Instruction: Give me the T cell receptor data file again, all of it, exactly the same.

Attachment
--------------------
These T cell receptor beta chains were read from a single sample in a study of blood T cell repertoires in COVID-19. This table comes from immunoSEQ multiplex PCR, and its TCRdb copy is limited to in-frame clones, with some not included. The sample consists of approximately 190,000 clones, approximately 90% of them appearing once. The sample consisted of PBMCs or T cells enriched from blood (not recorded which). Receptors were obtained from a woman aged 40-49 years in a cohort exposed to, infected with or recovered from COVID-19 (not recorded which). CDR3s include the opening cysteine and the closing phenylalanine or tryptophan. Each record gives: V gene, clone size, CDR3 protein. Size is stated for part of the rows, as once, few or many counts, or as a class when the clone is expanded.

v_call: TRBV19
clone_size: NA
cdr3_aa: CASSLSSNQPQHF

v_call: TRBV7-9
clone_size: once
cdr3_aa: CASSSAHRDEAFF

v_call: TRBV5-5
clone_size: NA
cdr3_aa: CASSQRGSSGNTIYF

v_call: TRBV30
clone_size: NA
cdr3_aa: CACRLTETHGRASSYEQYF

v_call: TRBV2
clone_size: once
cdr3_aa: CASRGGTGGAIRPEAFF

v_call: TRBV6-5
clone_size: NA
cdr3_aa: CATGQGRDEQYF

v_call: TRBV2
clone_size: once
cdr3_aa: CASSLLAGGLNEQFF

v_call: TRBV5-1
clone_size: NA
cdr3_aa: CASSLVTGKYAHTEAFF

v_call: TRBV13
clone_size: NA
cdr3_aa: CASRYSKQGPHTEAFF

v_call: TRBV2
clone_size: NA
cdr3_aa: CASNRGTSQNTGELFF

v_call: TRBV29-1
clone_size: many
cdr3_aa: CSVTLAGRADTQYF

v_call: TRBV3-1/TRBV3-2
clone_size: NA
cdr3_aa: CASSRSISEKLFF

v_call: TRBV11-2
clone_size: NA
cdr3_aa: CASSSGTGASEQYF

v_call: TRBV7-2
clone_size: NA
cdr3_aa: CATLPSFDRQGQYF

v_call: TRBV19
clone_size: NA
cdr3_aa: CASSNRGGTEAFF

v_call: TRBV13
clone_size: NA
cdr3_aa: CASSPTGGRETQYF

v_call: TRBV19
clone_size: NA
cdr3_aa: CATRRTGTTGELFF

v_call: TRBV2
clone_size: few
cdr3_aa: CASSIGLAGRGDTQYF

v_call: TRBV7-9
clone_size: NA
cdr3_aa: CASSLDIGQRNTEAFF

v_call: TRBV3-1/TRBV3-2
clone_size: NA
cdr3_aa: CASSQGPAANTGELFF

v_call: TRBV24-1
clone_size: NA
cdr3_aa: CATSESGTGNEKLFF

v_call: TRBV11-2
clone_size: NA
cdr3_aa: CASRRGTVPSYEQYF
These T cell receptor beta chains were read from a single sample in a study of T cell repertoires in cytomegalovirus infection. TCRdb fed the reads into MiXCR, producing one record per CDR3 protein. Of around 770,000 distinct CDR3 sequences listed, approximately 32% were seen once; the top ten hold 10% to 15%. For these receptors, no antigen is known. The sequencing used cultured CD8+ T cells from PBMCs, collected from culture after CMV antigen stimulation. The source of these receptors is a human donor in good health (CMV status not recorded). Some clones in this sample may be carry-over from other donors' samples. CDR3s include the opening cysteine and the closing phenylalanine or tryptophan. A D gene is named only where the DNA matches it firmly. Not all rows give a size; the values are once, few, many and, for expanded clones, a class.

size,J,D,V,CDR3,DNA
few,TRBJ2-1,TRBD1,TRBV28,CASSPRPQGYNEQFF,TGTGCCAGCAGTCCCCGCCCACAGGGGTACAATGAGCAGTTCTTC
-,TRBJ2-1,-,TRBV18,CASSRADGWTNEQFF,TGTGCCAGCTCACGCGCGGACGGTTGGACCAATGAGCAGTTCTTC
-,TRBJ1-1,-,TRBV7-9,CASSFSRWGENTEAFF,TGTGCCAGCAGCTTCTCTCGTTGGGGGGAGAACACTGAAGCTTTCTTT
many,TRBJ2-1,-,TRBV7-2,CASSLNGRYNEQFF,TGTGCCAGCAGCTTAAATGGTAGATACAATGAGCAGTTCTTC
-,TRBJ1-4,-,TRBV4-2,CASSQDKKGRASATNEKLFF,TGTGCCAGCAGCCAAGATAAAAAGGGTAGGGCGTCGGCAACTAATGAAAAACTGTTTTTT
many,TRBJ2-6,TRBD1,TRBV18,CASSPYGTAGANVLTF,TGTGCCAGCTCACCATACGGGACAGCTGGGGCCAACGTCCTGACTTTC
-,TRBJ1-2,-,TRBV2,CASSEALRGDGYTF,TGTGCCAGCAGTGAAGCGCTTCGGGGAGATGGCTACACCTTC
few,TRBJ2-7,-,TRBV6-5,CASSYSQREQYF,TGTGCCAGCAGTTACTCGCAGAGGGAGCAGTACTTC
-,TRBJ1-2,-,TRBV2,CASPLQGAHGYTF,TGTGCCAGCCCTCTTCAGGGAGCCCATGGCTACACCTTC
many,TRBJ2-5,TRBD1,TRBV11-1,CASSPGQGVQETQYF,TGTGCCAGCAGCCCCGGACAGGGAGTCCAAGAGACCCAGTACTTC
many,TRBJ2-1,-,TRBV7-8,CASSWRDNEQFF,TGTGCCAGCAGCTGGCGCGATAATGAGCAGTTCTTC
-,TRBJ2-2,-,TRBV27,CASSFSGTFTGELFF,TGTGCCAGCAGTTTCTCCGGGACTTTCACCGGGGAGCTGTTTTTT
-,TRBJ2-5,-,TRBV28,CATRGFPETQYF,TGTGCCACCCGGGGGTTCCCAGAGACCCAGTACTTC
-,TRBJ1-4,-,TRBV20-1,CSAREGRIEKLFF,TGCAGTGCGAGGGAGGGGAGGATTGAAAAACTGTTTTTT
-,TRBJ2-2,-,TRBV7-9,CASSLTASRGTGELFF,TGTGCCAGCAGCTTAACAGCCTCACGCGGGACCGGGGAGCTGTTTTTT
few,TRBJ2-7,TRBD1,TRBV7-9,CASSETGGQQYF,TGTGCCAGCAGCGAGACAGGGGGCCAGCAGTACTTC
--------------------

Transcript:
These T cell receptor beta chains were read from a single sample in a study of blood T cell repertoires in COVID-19. This table comes from immunoSEQ multiplex PCR, and its TCRdb copy is limited to in-frame clones, with some not included. The sample consists of approximately 190,000 clones, approximately 90% of them appearing once. The sample consisted of PBMCs or T cells enriched from blood (not recorded which). Receptors were obtained from a woman aged 40-49 years in a cohort exposed to, infected with or recovered from COVID-19 (not recorded which). CDR3s include the opening cysteine and the closing phenylalanine or tryptophan. Each record gives: V gene, clone size, CDR3 protein. Size is stated for part of the rows, as once, few or many counts, or as a class when the clone is expanded.

v_call: TRBV19
clone_size: NA
cdr3_aa: CASSLSSNQPQHF

v_call: TRBV7-9
clone_size: once
cdr3_aa: CASSSAHRDEAFF

v_call: TRBV5-5
clone_size: NA
cdr3_aa: CASSQRGSSGNTIYF

v_call: TRBV30
clone_size: NA
cdr3_aa: CACRLTETHGRASSYEQYF

v_call: TRBV2
clone_size: once
cdr3_aa: CASRGGTGGAIRPEAFF

v_call: TRBV6-5
clone_size: NA
cdr3_aa: CATGQGRDEQYF

v_call: TRBV2
clone_size: once
cdr3_aa: CASSLLAGGLNEQFF

v_call: TRBV5-1
clone_size: NA
cdr3_aa: CASSLVTGKYAHTEAFF

v_call: TRBV13
clone_size: NA
cdr3_aa: CASRYSKQGPHTEAFF

v_call: TRBV2
clone_size: NA
cdr3_aa: CASNRGTSQNTGELFF

v_call: TRBV29-1
clone_size: many
cdr3_aa: CSVTLAGRADTQYF

v_call: TRBV3-1/TRBV3-2
clone_size: NA
cdr3_aa: CASSRSISEKLFF

v_call: TRBV11-2
clone_size: NA
cdr3_aa: CASSSGTGASEQYF

v_call: TRBV7-2
clone_size: NA
cdr3_aa: CATLPSFDRQGQYF

v_call: TRBV19
clone_size: NA
cdr3_aa: CASSNRGGTEAFF

v_call: TRBV13
clone_size: NA
cdr3_aa: CASSPTGGRETQYF

v_call: TRBV19
clone_size: NA
cdr3_aa: CATRRTGTTGELFF

v_call: TRBV2
clone_size: few
cdr3_aa: CASSIGLAGRGDTQYF

v_call: TRBV7-9
clone_size: NA
cdr3_aa: CASSLDIGQRNTEAFF

v_call: TRBV3-1/TRBV3-2
clone_size: NA
cdr3_aa: CASSQGPAANTGELFF

v_call: TRBV24-1
clone_size: NA
cdr3_aa: CATSESGTGNEKLFF

v_call: TRBV11-2
clone_size: NA
cdr3_aa: CASRRGTVPSYEQYF
These T cell receptor beta chains were read from a single sample in a study of T cell repertoires in cytomegalovirus infection. TCRdb fed the reads into MiXCR, producing one record per CDR3 protein. Of around 770,000 distinct CDR3 sequences listed, approximately 32% were seen once; the top ten hold 10% to 15%. For these receptors, no antigen is known. The sequencing used cultured CD8+ T cells from PBMCs, collected from culture after CMV antigen stimulation. The source of these receptors is a human donor in good health (CMV status not recorded). Some clones in this sample may be carry-over from other donors' samples. CDR3s include the opening cysteine and the closing phenylalanine or tryptophan. A D gene is named only where the DNA matches it firmly. Not all rows give a size; the values are once, few, many and, for expanded clones, a class.

size,J,D,V,CDR3,DNA
few,TRBJ2-1,TRBD1,TRBV28,CASSPRPQGYNEQFF,TGTGCCAGCAGTCCCCGCCCACAGGGGTACAATGAGCAGTTCTTC
-,TRBJ2-1,-,TRBV18,CASSRADGWTNEQFF,TGTGCCAGCTCACGCGCGGACGGTTGGACCAATGAGCAGTTCTTC
-,TRBJ1-1,-,TRBV7-9,CASSFSRWGENTEAFF,TGTGCCAGCAGCTTCTCTCGTTGGGGGGAGAACACTGAAGCTTTCTTT
many,TRBJ2-1,-,TRBV7-2,CASSLNGRYNEQFF,TGTGCCAGCAGCTTAAATGGTAGATACAATGAGCAGTTCTTC
-,TRBJ1-4,-,TRBV4-2,CASSQDKKGRASATNEKLFF,TGTGCCAGCAGCCAAGATAAAAAGGGTAGGGCGTCGGCAACTAATGAAAAACTGTTTTTT
many,TRBJ2-6,TRBD1,TRBV18,CASSPYGTAGANVLTF,TGTGCCAGCTCACCATACGGGACAGCTGGGGCCAACGTCCTGACTTTC
-,TRBJ1-2,-,TRBV2,CASSEALRGDGYTF,TGTGCCAGCAGTGAAGCGCTTCGGGGAGATGGCTACACCTTC
few,TRBJ2-7,-,TRBV6-5,CASSYSQREQYF,TGTGCCAGCAGTTACTCGCAGAGGGAGCAGTACTTC
-,TRBJ1-2,-,TRBV2,CASPLQGAHGYTF,TGTGCCAGCCCTCTTCAGGGAGCCCATGGCTACACCTTC
many,TRBJ2-5,TRBD1,TRBV11-1,CASSPGQGVQETQYF,TGTGCCAGCAGCCCCGGACAGGGAGTCCAAGAGACCCAGTACTTC
many,TRBJ2-1,-,TRBV7-8,CASSWRDNEQFF,TGTGCCAGCAGCTGGCGCGATAATGAGCAGTTCTTC
-,TRBJ2-2,-,TRBV27,CASSFSGTFTGELFF,TGTGCCAGCAGTTTCTCCGGGACTTTCACCGGGGAGCTGTTTTTT
-,TRBJ2-5,-,TRBV28,CATRGFPETQYF,TGTGCCACCCGGGGGTTCCCAGAGACCCAGTACTTC
-,TRBJ1-4,-,TRBV20-1,CSAREGRIEKLFF,TGCAGTGCGAGGGAGGGGAGGATTGAAAAACTGTTTTTT
-,TRBJ2-2,-,TRBV7-9,CASSLTASRGTGELFF,TGTGCCAGCAGCTTAACAGCCTCACGCGGGACCGGGGAGCTGTTTTTT
few,TRBJ2-7,TRBD1,TRBV7-9,CASSETGGQQYF,TGTGCCAGCAGCGAGACAGGGGGCCAGCAGTACTTC